Constructive Anger? Nah, impossible

Angry people want you to see how powerful they are… loving people want you to see how powerful you are. Chief Red Eagle

How did One Man Manage his Anger? - WORKWhat do you do when you’re being messed around, maybe even bullied at work?

I’ve been talking to a guy who’s been having a tough time. Angryman’s distress (pressure) grew month after month. It brought an old saying to mind:

When you’re up to your ass in a swamp filled with crocodiles … it’s hard to remember your original objective was to drain the swamp.

Fizzing Fuse

Angryman’s fuse fizzed away. His exasperation revolved around four main issues:

  • leaders not listening
  • flawed decision-making
  • people ducking responsibility
  • being ignored

One day, after a tough time having his buttons pushed,  Angryman fell on to a slippery slope of increasing rage, despair with strong feelings of being abused; all leading to a growing thirst for revenge.

It’s war …

On the sidelines, helping him off-load, I wondered how he would ever be able to communicate or cooperate with these people again. Boy! Angryman raved and raged! We talked about options short of murder; that was tough, it was so easy for him to fall back into fury as things escalated.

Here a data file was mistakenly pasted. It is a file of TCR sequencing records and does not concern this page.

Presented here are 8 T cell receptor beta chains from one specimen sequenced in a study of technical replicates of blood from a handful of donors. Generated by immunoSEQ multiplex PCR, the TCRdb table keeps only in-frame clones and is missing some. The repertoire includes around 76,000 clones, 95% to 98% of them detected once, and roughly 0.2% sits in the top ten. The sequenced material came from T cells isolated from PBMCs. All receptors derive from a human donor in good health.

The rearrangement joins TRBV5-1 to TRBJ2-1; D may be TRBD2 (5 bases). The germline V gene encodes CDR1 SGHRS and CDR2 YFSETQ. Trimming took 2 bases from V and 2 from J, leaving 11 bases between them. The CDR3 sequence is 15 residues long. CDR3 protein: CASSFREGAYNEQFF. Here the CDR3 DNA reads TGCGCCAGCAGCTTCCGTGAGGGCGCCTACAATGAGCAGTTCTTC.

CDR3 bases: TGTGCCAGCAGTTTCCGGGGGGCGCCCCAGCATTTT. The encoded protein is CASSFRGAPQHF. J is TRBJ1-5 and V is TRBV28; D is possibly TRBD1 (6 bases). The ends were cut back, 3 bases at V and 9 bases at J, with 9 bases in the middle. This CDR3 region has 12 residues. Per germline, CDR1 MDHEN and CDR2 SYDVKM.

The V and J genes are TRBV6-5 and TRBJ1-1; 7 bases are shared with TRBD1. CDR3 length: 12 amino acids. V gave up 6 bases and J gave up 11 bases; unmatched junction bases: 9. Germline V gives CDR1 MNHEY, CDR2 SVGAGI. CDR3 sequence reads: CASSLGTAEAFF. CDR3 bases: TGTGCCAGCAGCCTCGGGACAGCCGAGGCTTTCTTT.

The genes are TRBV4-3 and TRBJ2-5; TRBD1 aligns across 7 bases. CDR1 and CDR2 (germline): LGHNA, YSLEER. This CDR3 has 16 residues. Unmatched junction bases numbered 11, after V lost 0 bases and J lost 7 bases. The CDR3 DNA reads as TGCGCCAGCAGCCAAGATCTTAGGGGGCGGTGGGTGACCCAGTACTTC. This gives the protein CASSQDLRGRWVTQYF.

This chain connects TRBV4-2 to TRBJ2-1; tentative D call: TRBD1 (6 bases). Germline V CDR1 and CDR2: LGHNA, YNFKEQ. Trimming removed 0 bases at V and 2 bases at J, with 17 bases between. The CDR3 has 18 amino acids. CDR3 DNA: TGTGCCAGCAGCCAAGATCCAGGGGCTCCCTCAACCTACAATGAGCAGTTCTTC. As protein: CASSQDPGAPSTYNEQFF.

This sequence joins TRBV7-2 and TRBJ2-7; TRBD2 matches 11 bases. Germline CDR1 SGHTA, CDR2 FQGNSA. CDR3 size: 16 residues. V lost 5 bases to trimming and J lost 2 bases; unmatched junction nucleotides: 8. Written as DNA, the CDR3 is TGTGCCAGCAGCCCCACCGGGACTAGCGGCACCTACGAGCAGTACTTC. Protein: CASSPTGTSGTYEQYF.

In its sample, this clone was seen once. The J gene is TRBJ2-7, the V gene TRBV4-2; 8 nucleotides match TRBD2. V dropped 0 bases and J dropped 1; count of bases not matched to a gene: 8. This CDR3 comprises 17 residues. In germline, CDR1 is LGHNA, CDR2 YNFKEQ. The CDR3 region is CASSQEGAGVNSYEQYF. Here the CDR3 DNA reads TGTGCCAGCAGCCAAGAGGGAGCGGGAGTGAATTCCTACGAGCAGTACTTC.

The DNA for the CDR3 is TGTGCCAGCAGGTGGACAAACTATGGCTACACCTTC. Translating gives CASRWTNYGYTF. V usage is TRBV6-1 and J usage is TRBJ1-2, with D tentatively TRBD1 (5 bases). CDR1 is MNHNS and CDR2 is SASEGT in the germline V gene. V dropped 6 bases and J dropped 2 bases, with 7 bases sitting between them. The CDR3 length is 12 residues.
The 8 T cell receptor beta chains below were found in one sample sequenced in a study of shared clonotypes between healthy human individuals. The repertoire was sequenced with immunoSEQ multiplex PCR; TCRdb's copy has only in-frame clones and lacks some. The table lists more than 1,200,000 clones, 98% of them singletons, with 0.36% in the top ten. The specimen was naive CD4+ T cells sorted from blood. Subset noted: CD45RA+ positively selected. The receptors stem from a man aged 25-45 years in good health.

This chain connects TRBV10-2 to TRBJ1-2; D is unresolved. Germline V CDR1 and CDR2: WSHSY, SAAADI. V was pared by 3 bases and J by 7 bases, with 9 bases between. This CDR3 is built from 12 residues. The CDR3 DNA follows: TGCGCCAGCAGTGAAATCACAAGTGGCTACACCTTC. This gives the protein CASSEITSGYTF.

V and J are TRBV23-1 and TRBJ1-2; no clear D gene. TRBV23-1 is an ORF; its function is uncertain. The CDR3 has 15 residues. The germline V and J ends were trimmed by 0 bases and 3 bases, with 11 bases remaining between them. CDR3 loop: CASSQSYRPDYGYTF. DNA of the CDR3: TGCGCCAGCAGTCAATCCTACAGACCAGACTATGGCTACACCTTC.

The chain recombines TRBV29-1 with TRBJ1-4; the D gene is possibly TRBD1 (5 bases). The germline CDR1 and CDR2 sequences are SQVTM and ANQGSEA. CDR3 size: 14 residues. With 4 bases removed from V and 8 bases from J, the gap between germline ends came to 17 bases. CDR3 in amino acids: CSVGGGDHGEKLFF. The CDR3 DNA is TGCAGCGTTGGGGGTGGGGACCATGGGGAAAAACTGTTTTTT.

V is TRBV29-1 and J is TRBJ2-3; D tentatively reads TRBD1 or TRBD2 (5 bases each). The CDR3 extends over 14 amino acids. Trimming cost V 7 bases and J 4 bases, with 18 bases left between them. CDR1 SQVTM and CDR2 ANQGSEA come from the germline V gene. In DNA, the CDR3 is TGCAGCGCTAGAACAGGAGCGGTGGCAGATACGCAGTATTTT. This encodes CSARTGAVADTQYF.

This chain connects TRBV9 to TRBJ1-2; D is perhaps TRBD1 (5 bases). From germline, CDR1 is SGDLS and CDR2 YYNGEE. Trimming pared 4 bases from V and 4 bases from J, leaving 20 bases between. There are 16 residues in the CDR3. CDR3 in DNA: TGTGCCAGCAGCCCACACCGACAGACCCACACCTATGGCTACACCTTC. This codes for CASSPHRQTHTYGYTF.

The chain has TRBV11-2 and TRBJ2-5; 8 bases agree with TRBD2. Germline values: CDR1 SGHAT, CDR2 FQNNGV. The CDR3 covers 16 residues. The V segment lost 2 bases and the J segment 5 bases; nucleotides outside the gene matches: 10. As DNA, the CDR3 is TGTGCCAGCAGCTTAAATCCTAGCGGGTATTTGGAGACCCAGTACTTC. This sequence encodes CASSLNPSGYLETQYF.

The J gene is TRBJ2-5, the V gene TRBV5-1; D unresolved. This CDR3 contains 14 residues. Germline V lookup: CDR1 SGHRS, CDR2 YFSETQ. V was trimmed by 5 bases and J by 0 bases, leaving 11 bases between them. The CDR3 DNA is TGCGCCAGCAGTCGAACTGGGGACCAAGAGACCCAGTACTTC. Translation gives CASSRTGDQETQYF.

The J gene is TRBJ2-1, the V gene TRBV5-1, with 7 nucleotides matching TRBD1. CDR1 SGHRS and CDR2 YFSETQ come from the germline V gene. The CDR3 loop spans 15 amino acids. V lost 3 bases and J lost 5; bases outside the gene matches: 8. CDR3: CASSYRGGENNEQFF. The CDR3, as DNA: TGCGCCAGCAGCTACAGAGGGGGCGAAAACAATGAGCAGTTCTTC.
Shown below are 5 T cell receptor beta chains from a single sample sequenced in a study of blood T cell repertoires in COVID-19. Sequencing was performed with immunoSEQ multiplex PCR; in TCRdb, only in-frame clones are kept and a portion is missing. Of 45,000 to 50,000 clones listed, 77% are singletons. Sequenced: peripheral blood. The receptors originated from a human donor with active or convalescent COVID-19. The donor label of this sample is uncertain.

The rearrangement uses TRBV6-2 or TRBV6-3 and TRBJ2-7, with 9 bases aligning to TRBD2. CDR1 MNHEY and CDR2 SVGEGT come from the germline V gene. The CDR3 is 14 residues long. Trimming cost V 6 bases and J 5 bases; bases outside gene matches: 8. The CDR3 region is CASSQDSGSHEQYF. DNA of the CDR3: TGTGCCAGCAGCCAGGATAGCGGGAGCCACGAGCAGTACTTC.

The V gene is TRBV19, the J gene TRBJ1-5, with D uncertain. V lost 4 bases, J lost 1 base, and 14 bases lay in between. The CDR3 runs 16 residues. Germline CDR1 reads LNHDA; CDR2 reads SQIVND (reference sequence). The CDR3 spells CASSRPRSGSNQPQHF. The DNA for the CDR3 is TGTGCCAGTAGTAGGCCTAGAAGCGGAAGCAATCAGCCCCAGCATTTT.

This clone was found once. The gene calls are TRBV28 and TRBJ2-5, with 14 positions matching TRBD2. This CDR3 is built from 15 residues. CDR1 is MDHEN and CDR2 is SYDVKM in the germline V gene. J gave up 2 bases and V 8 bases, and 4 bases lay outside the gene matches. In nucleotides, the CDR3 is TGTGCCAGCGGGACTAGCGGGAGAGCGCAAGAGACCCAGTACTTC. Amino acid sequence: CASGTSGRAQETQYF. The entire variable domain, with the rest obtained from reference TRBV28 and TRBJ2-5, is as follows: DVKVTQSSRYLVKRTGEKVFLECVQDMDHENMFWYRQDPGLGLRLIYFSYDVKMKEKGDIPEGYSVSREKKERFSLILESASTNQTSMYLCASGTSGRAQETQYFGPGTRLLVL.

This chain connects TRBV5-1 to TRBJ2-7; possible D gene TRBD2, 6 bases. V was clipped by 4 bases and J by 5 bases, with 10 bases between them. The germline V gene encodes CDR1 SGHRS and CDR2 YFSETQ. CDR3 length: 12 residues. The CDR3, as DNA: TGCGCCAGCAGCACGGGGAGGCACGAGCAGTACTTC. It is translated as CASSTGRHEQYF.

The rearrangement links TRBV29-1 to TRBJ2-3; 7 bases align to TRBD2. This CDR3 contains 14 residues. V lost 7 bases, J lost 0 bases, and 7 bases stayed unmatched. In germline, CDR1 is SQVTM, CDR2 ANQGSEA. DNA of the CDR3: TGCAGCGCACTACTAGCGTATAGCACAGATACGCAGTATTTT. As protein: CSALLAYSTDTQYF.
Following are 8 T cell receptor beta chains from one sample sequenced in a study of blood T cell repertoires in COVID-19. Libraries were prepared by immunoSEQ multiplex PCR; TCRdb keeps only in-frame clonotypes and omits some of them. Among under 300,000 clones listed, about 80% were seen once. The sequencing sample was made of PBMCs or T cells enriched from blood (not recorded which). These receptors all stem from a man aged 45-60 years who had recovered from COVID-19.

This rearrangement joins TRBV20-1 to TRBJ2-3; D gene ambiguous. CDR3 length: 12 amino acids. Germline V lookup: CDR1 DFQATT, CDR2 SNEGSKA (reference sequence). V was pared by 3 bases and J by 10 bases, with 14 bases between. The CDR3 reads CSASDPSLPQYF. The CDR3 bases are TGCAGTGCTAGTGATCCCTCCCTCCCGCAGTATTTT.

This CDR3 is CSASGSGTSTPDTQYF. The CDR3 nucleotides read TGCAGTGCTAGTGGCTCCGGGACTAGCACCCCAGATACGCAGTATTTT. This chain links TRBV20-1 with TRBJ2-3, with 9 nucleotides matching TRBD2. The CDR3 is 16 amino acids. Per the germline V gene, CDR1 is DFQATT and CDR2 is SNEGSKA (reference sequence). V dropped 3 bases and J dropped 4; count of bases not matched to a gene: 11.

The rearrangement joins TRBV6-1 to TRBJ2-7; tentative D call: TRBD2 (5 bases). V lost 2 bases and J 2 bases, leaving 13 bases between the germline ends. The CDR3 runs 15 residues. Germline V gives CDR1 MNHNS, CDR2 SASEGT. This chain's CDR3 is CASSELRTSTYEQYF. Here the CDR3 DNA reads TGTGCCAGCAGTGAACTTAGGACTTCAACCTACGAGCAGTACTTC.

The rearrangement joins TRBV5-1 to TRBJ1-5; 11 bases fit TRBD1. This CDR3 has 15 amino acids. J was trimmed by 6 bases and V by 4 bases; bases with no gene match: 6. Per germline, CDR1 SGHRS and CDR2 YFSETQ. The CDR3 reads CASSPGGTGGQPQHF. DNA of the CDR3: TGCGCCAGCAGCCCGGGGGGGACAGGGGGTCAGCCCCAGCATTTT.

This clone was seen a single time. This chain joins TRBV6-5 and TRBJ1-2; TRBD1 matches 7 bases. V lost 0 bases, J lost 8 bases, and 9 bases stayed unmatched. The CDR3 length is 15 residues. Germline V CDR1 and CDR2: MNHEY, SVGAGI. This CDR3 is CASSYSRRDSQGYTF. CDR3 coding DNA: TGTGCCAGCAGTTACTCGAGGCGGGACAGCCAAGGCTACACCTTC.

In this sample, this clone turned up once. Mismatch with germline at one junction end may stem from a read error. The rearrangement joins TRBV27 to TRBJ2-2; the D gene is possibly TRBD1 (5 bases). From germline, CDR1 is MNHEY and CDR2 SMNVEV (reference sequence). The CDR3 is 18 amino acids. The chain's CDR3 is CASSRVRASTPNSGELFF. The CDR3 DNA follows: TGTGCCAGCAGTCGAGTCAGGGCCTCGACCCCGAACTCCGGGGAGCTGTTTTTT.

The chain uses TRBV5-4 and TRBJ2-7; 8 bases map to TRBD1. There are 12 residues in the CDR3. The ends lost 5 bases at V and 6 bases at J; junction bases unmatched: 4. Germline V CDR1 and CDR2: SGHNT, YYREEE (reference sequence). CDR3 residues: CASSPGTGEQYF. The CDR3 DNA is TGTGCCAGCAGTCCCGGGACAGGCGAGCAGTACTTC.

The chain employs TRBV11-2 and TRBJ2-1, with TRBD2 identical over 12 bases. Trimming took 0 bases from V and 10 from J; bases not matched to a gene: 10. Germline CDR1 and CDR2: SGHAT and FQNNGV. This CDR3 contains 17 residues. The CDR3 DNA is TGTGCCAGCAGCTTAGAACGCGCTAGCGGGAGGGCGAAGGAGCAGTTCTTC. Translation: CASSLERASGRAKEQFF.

Oh no it’s not…

Some days later, out of the blue, he quoted Gandhi at me.

“First they ignore you; then they mock you; then they punish you. Then you win.”

I was taken aback; it isn’t what I expected right after his furious tirades and colourful expletives.

Constructive Anger (use of)

He decided to be helpful, ignore the trying circumstances and be what he called ‘professional’. This when he had these people over a barrel as a critical technical expert for a major project. Go figure.

Right at the point of being able to extract revenge, he responded to problems with positive and helpful support. So far it seems to be working. One of his colleagues told me a very senior person reported surprise at the cooperation. Funny thing, perception.

Non-aggressive choice

This non-aggressive choice, by a man who admits he isn’t a people person, took a lot of tension out of him. He calmed.

Did he establish improved relationships through his gentle approach? Seems so. Will the bad guys change and give him a positive response? To some extent.

Will mutual respect evolve? I can’t say, but I admire his courage and commitment in sticking with his programme.

From the sidelines I saw his courage again—yesterday, in fact. Made me feel good. Could I do the same? Good question … I don’t know. Maybe Gandhi was right.

 © Mac Logan